Lost your job? It’s a lousy way to start the New Year, but there’s a bit of good news: the federal government will pay 65% of the cost of continuing the health insurance plan you had with your former employer, and the subsidy now lasts 15 months instead of nine.

But be sure to get the ball rolling soon, as the application period expires at the end of February.

In December, Congress and President Obama extended the program, formerly set to end Dec. 31, and they increased the subsidy period by six months. The subsidy was established in February 2009, modifying the longstanding COBRA law.

COBRA stands for Consolidated Omnibus Budget Reconciliation Act of 1985, a law giving people the right to keep their health insurance coverage for up to 18 months after being laid off. Until last February, the former employee had to pay the entire cost, which could run up to thousands of dollars a year. But as part of the economic stimulus program enacted early in 2009, Washington set up the 65% subsidy.

For the average family, that should reduce health insurance costs to $410 a month from $1,137, according to a study by the Henry J. Kaiser Family foundation. The average individual should pay $144 a month instead of $398.

If you lose your job involuntarily, your employer has 14 days to notify you of your COBRA rights, and you then have 60 days to sign up. Talk to your former employer’s benefits office if you have not received notification.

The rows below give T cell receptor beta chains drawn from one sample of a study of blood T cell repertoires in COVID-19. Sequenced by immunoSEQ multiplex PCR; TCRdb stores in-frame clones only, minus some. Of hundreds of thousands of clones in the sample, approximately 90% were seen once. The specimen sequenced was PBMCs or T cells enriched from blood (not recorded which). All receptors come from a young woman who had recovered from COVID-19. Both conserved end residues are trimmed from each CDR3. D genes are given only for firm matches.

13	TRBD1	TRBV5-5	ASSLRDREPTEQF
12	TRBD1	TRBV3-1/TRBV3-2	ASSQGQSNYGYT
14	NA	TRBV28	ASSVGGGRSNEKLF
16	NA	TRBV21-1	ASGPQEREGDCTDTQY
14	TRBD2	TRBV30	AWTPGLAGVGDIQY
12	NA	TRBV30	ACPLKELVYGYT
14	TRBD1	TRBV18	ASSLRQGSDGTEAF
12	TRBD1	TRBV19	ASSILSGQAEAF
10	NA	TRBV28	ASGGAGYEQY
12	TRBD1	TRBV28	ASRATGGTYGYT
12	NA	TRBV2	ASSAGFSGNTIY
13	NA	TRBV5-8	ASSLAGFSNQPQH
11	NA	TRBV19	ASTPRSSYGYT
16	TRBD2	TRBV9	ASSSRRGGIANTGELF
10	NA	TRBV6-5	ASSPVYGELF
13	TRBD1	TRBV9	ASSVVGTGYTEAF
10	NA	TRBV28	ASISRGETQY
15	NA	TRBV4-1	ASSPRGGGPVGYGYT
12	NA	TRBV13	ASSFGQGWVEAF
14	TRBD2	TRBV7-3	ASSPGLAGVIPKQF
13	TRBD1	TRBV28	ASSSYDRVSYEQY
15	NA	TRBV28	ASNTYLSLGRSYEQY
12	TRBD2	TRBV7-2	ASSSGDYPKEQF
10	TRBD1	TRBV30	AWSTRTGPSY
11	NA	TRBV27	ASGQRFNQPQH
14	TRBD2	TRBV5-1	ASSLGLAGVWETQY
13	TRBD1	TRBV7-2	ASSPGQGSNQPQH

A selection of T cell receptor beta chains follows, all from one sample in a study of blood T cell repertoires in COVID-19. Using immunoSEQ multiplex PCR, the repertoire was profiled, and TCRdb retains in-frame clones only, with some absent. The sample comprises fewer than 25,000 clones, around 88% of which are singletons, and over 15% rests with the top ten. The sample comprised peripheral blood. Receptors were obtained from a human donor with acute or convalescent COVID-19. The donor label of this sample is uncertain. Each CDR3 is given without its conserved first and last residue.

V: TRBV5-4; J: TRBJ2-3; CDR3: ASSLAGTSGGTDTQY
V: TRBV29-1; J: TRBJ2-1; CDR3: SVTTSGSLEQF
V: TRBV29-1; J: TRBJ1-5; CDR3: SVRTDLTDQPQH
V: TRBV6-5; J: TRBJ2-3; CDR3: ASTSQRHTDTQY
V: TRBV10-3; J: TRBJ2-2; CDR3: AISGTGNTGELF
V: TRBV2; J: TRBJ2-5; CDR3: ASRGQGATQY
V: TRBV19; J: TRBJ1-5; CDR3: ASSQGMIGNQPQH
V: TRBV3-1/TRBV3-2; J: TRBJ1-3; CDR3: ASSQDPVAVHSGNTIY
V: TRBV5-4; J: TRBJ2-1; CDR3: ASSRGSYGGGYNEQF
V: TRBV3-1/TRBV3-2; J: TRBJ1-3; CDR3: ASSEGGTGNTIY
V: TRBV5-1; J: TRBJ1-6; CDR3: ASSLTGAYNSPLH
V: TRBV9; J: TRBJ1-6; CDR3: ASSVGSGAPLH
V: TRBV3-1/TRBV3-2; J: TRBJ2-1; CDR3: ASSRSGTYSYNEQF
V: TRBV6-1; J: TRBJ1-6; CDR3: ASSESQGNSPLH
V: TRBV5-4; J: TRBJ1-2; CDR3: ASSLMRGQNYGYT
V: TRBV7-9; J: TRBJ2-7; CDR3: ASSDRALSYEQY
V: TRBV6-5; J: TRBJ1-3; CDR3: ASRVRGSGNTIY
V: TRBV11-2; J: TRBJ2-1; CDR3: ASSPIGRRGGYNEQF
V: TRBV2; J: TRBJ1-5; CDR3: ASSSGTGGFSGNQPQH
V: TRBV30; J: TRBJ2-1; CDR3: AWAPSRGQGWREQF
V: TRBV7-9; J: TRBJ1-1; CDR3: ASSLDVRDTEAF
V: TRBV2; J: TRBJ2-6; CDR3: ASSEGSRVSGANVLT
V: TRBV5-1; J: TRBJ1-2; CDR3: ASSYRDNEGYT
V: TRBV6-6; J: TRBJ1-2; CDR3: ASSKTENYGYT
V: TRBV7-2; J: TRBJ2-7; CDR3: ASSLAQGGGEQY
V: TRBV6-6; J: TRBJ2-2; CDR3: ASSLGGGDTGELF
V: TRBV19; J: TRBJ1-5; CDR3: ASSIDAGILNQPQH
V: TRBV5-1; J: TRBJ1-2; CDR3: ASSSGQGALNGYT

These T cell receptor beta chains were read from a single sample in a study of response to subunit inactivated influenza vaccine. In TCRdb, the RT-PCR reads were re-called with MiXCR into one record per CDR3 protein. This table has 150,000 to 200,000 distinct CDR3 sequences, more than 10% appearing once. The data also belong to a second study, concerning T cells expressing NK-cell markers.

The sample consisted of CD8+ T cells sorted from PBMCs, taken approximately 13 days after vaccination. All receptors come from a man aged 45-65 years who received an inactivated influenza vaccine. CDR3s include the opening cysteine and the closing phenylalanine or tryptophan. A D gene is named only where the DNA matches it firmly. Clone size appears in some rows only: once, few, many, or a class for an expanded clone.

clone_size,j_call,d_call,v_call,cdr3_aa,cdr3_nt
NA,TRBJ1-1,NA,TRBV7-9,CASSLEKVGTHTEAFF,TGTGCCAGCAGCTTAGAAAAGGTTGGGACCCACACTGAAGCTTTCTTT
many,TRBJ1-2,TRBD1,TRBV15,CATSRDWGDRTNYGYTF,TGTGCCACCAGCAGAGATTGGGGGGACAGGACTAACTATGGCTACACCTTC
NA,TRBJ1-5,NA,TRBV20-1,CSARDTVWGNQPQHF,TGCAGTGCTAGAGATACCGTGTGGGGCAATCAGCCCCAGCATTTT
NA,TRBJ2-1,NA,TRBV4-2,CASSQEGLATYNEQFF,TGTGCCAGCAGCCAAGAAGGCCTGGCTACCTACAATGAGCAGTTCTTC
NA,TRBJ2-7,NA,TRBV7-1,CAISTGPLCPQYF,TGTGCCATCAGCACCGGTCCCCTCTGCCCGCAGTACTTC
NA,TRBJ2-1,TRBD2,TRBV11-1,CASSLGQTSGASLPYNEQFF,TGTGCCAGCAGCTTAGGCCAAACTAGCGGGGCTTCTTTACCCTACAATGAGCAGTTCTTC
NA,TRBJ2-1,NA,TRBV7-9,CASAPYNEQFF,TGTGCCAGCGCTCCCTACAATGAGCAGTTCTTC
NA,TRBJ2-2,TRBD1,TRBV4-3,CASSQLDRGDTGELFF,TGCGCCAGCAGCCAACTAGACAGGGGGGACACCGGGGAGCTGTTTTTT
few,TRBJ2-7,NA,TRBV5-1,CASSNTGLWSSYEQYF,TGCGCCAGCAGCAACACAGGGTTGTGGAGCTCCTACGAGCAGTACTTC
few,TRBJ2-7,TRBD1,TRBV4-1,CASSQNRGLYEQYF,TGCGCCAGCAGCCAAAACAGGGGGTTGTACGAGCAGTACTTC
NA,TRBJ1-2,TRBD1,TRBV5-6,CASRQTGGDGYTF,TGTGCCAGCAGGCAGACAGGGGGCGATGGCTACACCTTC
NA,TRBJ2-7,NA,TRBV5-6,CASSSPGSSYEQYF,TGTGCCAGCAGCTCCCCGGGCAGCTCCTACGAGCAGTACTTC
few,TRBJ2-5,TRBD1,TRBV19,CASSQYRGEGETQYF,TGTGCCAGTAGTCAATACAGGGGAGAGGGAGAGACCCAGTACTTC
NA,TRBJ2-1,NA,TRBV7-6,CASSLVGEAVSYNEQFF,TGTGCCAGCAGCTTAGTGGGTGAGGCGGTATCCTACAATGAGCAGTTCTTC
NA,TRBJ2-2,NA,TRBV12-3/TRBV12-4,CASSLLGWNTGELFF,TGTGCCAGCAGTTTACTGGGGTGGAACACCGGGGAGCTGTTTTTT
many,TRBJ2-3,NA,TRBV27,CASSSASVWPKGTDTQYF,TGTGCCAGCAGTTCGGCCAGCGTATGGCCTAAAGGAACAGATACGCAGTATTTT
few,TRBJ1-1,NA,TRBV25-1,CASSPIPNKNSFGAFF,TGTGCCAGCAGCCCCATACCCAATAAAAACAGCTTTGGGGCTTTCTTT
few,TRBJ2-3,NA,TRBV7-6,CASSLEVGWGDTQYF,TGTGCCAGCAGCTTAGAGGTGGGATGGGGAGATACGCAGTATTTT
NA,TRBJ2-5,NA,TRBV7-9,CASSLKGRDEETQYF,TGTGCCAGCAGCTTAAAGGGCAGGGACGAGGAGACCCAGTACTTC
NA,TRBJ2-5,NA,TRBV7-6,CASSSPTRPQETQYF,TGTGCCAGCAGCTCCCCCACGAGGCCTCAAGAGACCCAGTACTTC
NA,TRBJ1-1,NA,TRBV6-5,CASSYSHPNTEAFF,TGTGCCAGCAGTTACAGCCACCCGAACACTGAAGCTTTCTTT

To qualify, you must have been laid off between Sept. 1, 2008, and Feb. 28, 2010. You must have had health insurance through your employer, and the firm must still be in business and still offer insurance.

The subsidy phases out for married couples who earn between $250,000 and $290,000, and for individuals making $125,000 to $145,000. If you become eligible for Medicare or another group insurance policy, your subsidy will end.

The government was careful to cover people who might fall through the cracks, such as people who received the subsidy but then dropped their insurance coverage after the nine-month subsidy period ended. Those folks can get the additional six months.

In addition, people who started paying the full insurance premium on their own after the nine-month subsidy ended can get a refund equal to the remaining six months of subsidies, or they can have that amount applied to future premiums. Talk to the benefits staff to deal with these situations.

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